With a Durrellian sense of different views of the same events, all, or none of which may have been precipitated by the appearance of ‘Five’ in Hamish’s world, our sense of reality is cannily manipulated by the author.The author being possibly any one of at least four candidates on offer.

Read this new novel from Kate A Hardy, guaranteed to intrigue, entertain, and install a nuance of unease which will keep you going to the end, and beyond. A follow up is surely necessary…

So what do we have here? Certainly a mystery story. A closely observed period piece. A well written

and imaginative take on the issues of self determination vs the blind watchmaker. A really good read from the outset.

Enjoy!

AWGilman

UPM

 

First review for the 158th Book

as a novel.

I had many for it as a short story, and nearly all of them enthusiastic, which then spurred me on to write it up into a novel. Actually, for me anyway, it’s a great way of commencing a book – launching off into an unknown sea of imagination but with distant landmasses of information all around as reference points.

After receiving two copies of the second edit from Lulu-publishing, I had a quick check through to make sure chapters hadn’t slipped out from the process somehow, and gave them away to be read. I’d like to feel the book could be enjoyed by any age-group from young adult to vintage adult, and was delighted that Bill, (in the latter category, although to speak to him you wouldn’t know it) an avid devourer of novels, was willing to read and give his opinion.

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“It was a first-class read from start to finish. I marvel at your imagination and ability to constantly put everyone, especially the reader, in a whirl. I must now read your other volumes and am, of course,  looking forward very much to your next book.”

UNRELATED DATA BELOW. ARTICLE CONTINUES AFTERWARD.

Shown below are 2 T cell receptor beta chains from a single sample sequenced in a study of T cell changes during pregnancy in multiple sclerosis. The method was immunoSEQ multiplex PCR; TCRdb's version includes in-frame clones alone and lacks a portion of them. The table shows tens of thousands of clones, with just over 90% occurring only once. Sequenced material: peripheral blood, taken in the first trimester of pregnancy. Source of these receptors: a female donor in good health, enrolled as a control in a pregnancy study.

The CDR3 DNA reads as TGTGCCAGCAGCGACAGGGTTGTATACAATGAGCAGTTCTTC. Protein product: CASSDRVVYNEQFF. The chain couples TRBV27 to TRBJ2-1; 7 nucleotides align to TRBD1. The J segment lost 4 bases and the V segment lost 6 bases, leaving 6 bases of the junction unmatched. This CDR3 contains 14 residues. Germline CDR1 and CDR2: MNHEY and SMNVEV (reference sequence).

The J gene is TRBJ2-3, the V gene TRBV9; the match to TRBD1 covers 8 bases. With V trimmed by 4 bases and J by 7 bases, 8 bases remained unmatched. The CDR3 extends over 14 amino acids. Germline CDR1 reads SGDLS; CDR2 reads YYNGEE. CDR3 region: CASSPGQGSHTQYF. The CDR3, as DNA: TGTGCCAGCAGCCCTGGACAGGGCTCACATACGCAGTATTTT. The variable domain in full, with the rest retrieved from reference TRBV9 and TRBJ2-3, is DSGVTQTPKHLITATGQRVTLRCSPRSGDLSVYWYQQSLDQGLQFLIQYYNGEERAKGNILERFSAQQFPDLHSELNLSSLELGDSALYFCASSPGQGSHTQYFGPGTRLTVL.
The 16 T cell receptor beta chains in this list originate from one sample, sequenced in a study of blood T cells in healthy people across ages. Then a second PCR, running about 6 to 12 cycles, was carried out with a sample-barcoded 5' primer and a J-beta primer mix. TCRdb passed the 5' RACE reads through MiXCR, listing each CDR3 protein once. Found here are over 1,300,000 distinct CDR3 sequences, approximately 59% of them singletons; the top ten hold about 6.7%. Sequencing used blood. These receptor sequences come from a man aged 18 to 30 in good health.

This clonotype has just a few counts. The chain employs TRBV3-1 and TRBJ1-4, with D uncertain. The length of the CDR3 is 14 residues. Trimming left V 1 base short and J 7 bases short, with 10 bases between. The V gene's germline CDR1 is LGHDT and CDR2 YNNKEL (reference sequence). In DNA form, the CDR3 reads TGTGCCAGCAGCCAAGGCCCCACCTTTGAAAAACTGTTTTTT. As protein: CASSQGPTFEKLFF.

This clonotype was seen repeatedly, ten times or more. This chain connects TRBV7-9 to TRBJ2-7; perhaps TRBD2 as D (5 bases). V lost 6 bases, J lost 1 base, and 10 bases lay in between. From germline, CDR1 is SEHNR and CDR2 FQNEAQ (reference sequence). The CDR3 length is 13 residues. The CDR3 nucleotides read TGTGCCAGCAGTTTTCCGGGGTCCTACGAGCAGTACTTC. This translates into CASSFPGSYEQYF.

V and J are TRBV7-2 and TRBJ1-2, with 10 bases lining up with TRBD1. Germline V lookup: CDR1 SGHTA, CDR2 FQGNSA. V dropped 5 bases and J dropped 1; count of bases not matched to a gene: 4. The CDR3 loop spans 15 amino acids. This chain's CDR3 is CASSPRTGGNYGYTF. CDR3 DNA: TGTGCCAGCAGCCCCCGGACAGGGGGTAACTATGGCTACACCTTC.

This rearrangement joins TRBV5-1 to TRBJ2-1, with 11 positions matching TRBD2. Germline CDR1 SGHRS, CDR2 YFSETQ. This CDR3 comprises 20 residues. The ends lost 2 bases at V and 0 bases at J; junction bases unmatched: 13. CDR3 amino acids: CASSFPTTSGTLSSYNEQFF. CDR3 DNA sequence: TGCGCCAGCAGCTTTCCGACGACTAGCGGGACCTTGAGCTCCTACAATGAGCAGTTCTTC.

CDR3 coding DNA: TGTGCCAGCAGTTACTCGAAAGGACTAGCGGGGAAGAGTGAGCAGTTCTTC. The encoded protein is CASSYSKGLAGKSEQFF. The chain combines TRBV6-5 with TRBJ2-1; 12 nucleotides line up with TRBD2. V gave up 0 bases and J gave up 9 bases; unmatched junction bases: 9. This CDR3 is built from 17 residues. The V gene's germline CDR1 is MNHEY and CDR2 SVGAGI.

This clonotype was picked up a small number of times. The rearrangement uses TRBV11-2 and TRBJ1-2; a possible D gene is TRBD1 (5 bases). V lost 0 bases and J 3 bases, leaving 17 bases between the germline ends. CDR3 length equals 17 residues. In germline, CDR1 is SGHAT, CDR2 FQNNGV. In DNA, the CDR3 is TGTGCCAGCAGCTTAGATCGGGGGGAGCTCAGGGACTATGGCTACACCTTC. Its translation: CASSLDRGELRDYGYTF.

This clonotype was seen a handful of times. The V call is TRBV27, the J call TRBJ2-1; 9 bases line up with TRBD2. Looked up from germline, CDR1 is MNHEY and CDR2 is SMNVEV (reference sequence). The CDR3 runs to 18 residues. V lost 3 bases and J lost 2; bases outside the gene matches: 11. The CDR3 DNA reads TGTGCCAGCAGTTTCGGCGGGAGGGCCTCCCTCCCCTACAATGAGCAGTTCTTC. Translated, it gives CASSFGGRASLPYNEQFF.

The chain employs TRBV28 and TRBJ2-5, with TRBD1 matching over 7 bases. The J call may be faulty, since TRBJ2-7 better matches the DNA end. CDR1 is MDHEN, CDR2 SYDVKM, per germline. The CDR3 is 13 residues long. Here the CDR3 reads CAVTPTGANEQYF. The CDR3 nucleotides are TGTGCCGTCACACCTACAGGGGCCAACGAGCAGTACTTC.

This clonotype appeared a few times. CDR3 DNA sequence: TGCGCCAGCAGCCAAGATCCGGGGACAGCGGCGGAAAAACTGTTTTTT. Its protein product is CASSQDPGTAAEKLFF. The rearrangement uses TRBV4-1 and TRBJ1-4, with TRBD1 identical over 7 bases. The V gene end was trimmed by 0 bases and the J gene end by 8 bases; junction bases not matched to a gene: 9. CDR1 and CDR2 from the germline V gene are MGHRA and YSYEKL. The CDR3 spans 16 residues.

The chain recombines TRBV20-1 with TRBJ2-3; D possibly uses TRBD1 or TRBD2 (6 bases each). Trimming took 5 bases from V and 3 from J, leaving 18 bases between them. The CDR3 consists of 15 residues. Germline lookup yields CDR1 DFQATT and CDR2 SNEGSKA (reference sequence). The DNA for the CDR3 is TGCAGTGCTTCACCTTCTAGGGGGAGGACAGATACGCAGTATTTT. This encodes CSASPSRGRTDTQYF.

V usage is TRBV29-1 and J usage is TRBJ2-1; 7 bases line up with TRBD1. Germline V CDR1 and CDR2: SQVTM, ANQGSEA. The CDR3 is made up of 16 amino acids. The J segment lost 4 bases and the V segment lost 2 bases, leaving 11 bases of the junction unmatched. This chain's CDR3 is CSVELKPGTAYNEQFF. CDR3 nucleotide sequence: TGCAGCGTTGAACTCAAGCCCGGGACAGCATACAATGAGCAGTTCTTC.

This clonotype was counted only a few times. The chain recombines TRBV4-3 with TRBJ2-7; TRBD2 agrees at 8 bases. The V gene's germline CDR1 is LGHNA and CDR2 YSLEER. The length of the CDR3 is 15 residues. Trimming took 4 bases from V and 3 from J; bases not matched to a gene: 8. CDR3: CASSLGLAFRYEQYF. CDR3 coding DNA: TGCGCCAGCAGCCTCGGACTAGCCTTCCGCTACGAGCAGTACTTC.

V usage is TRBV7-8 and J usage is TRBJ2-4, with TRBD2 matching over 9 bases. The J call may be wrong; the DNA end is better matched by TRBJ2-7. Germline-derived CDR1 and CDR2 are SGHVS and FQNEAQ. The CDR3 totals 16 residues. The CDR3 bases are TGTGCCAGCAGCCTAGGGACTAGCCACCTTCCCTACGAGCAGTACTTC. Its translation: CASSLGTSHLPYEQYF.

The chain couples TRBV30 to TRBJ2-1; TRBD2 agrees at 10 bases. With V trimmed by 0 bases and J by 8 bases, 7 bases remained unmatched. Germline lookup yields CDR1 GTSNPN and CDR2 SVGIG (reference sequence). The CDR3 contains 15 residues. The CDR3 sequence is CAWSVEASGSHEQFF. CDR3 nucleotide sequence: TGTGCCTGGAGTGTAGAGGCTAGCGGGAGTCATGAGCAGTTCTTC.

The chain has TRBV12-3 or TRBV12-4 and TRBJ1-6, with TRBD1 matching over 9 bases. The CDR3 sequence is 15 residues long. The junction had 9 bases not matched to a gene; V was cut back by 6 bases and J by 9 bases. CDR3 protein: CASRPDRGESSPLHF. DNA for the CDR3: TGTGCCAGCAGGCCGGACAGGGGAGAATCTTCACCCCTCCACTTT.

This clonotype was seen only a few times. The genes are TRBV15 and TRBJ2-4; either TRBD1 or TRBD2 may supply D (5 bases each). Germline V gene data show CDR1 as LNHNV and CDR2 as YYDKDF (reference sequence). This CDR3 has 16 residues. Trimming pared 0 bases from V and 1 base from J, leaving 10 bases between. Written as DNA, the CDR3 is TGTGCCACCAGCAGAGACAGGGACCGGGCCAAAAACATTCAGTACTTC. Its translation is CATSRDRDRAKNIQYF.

The tricky art of synopsis writing

It’s the worst bit. Book finished, many edits done, rough copies printed, agent research done, presentation chapters duly spaced correctly, checked for typos, letter written . . . synopsis.

How to distill down 90,000 words or so into a page? My latest technique is to write out exactly what happens in each chapter then keep whittling it down, jam it all together, hone it until it makes sense and then give it to long-suffering friends for their comments. Luckily I have quite a few who are willing to scan through and add their thoughts whether it be on structure, grammar or whether the thing is dull, interesting, could be better, etc. Maybe everyone does this, or maybe not. I certainly used to spend little time, wanting to get the job out of the way as quickly as possible. But what’s the point unless it’s done as well as can be? Putting myself in an agent’s chair, staring at yet another badly constructed synopsis, yes, I’d just slide it into the ‘thanks but no thanks’ bin.